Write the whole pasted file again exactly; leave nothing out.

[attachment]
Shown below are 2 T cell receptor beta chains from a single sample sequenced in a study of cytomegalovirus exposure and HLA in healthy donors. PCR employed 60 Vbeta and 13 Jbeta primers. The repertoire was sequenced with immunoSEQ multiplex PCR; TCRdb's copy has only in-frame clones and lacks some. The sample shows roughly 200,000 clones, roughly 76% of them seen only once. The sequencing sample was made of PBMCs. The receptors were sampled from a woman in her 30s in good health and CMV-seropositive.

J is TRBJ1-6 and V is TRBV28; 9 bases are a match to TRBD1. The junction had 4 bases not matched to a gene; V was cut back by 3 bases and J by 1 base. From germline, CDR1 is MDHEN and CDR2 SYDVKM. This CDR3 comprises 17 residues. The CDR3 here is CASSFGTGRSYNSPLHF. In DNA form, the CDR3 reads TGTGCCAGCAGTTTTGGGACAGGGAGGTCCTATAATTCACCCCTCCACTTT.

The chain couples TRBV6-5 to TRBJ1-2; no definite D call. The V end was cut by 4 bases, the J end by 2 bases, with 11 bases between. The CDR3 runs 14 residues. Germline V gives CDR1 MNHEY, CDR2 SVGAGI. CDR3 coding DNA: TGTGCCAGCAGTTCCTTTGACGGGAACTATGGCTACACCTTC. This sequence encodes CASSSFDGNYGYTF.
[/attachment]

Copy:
Shown below are 2 T cell receptor beta chains from a single sample sequenced in a study of cytomegalovirus exposure and HLA in healthy donors. PCR employed 60 Vbeta and 13 Jbeta primers. The repertoire was sequenced with immunoSEQ multiplex PCR; TCRdb's copy has only in-frame clones and lacks some. The sample shows roughly 200,000 clones, roughly 76% of them seen only once. The sequencing sample was made of PBMCs. The receptors were sampled from a woman in her 30s in good health and CMV-seropositive.

J is TRBJ1-6 and V is TRBV28; 9 bases are a match to TRBD1. The junction had 4 bases not matched to a gene; V was cut back by 3 bases and J by 1 base. From germline, CDR1 is MDHEN and CDR2 SYDVKM. This CDR3 comprises 17 residues. The CDR3 here is CASSFGTGRSYNSPLHF. In DNA form, the CDR3 reads TGTGCCAGCAGTTTTGGGACAGGGAGGTCCTATAATTCACCCCTCCACTTT.

The chain couples TRBV6-5 to TRBJ1-2; no definite D call. The V end was cut by 4 bases, the J end by 2 bases, with 11 bases between. The CDR3 runs 14 residues. Germline V gives CDR1 MNHEY, CDR2 SVGAGI. CDR3 coding DNA: TGTGCCAGCAGTTCCTTTGACGGGAACTATGGCTACACCTTC. This sequence encodes CASSSFDGNYGYTF.